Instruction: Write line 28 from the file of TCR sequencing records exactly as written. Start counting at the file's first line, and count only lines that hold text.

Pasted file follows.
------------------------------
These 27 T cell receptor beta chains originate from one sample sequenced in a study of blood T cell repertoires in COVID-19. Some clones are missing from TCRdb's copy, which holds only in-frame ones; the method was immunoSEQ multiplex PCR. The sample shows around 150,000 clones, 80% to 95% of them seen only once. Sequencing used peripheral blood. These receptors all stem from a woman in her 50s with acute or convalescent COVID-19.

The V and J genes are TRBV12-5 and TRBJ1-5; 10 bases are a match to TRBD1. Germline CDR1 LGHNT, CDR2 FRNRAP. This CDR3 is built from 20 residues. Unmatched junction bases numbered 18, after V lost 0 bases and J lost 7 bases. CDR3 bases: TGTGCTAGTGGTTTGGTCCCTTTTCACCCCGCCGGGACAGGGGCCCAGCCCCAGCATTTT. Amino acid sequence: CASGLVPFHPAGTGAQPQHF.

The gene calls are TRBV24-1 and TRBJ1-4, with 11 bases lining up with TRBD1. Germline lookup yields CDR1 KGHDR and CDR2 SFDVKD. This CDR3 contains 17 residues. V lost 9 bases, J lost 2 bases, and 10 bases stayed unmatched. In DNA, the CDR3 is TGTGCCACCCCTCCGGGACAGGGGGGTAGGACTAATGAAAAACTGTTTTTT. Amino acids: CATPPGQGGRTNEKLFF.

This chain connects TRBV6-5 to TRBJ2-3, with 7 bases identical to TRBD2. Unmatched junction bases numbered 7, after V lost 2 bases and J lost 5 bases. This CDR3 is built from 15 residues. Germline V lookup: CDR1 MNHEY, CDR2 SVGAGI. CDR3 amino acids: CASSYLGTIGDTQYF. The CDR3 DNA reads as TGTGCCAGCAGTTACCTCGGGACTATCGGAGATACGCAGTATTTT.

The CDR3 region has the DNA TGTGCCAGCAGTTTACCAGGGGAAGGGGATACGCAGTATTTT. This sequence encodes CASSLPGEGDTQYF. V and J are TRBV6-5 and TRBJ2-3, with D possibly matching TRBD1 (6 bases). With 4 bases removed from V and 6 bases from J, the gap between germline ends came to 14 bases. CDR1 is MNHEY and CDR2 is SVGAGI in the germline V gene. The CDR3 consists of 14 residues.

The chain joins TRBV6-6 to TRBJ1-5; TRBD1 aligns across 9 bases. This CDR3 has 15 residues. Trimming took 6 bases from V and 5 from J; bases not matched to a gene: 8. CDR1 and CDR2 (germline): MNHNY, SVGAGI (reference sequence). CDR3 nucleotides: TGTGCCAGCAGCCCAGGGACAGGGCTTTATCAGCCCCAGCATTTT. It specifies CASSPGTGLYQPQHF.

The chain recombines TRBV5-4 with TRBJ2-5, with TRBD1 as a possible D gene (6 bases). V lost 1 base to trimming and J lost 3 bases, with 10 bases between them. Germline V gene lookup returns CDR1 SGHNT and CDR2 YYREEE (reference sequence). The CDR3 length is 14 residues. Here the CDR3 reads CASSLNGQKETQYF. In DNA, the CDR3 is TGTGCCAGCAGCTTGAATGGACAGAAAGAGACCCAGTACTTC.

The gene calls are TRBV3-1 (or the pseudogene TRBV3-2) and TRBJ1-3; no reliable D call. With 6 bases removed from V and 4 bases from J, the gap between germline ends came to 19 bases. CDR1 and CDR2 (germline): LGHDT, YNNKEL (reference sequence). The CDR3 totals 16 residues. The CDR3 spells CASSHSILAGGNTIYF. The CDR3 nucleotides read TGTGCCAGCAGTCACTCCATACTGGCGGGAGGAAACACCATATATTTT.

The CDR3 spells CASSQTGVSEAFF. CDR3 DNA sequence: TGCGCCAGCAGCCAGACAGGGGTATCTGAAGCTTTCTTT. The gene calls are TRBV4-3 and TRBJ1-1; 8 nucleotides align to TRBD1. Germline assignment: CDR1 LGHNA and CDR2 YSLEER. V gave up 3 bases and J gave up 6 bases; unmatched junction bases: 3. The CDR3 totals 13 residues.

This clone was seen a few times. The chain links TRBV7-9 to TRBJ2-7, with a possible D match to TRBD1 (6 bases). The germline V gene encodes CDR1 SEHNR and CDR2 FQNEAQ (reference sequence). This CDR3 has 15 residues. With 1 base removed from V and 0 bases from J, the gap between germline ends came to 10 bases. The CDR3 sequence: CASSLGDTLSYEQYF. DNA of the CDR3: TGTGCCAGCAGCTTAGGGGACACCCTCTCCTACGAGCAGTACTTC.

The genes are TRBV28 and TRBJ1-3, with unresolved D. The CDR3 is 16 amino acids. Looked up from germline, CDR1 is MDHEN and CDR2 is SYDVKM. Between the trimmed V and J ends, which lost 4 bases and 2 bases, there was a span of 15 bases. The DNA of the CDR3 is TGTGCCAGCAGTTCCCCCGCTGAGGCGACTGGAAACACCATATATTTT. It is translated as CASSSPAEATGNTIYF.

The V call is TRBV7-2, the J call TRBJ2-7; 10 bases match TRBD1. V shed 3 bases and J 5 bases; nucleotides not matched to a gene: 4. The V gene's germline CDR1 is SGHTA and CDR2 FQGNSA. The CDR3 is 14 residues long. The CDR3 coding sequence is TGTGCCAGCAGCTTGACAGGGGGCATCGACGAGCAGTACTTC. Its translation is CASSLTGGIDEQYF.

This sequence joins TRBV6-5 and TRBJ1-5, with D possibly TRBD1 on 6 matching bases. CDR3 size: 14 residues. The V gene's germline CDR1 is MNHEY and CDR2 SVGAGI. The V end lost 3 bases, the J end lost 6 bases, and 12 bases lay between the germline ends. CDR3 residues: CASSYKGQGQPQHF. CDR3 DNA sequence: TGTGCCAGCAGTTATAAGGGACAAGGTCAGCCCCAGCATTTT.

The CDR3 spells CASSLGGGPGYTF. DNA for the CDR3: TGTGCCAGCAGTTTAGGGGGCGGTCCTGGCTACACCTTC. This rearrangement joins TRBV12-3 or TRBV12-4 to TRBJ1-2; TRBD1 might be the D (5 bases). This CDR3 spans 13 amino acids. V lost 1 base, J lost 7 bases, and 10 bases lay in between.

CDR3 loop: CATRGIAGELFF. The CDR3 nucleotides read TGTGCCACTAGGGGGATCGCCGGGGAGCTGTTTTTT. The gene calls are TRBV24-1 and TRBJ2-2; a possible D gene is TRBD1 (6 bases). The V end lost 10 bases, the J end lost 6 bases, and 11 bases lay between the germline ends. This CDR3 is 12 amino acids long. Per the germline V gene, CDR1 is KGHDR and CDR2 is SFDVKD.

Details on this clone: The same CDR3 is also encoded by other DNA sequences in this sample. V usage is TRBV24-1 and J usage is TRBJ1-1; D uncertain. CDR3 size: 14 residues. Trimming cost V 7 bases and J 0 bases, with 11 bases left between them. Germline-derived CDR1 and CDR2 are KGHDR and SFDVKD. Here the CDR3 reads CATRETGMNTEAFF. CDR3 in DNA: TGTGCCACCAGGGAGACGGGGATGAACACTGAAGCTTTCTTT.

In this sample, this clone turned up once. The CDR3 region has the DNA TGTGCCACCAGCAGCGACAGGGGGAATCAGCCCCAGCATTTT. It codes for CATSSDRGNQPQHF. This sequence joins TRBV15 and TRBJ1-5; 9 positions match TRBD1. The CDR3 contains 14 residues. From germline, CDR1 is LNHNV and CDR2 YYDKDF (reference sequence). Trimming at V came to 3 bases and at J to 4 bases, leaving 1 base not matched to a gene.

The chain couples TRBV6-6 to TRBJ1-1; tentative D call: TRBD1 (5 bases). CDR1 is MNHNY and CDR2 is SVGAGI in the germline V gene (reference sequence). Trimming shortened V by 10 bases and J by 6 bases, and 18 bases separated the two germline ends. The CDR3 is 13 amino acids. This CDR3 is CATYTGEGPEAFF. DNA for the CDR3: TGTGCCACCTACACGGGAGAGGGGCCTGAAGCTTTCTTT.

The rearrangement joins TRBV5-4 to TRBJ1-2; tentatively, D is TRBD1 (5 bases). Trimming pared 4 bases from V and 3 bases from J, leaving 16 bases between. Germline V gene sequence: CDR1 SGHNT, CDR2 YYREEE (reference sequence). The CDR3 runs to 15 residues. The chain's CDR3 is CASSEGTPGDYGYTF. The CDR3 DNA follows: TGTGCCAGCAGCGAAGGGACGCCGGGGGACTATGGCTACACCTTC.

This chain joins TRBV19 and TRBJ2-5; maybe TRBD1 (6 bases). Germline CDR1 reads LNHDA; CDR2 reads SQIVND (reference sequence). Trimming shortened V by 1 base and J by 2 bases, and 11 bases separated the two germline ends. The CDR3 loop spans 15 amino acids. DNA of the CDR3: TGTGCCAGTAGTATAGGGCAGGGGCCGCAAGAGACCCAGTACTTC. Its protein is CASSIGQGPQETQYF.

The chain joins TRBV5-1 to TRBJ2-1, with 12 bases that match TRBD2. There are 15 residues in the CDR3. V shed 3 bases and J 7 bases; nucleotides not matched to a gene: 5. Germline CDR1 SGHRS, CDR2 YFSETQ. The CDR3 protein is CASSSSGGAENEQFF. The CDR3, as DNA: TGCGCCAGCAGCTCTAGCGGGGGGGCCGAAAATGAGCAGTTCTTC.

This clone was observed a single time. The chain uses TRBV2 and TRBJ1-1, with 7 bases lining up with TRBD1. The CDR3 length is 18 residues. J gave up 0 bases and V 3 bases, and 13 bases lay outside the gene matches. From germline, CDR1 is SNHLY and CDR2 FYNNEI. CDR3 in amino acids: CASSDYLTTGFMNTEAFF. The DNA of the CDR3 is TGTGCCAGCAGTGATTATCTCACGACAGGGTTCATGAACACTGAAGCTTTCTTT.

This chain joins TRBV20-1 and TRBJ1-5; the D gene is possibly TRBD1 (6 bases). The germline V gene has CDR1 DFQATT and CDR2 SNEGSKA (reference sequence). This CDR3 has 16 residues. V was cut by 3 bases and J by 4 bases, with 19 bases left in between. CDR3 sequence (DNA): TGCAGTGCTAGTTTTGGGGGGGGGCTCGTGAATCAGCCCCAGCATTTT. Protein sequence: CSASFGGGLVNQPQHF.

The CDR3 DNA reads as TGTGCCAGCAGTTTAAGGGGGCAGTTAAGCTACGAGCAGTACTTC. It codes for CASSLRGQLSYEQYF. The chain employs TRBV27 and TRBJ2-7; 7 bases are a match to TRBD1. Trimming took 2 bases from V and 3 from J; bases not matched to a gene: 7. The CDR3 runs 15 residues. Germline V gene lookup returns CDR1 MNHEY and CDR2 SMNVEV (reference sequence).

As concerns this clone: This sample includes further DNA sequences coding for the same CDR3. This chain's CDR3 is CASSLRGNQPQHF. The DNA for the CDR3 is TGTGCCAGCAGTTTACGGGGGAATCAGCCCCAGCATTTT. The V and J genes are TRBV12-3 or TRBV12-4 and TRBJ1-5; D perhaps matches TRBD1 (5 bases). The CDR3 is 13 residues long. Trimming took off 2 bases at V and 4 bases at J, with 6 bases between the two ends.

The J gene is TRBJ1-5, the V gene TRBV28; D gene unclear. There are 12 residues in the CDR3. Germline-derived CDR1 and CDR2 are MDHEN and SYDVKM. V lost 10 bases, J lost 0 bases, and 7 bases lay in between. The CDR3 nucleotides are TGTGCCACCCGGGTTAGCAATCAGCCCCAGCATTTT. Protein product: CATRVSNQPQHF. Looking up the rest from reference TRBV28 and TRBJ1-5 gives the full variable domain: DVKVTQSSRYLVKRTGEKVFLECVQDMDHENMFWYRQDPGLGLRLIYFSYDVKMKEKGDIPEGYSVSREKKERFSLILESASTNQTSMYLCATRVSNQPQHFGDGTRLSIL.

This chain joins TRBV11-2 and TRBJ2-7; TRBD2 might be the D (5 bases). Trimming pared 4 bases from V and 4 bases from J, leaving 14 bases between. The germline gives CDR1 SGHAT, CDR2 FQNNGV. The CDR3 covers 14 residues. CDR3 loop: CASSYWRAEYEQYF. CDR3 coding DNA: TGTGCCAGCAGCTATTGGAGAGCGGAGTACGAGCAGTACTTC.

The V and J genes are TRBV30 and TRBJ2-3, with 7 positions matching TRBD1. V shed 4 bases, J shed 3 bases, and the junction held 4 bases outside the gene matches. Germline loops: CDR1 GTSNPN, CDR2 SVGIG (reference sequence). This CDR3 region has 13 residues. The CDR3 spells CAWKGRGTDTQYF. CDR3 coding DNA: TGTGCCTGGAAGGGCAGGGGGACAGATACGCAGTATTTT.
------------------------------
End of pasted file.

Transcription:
The V and J genes are TRBV30 and TRBJ2-3, with 7 positions matching TRBD1. V shed 4 bases, J shed 3 bases, and the junction held 4 bases outside the gene matches. Germline loops: CDR1 GTSNPN, CDR2 SVGIG (reference sequence). This CDR3 region has 13 residues. The CDR3 spells CAWKGRGTDTQYF. CDR3 coding DNA: TGTGCCTGGAAGGGCAGGGGGACAGATACGCAGTATTTT.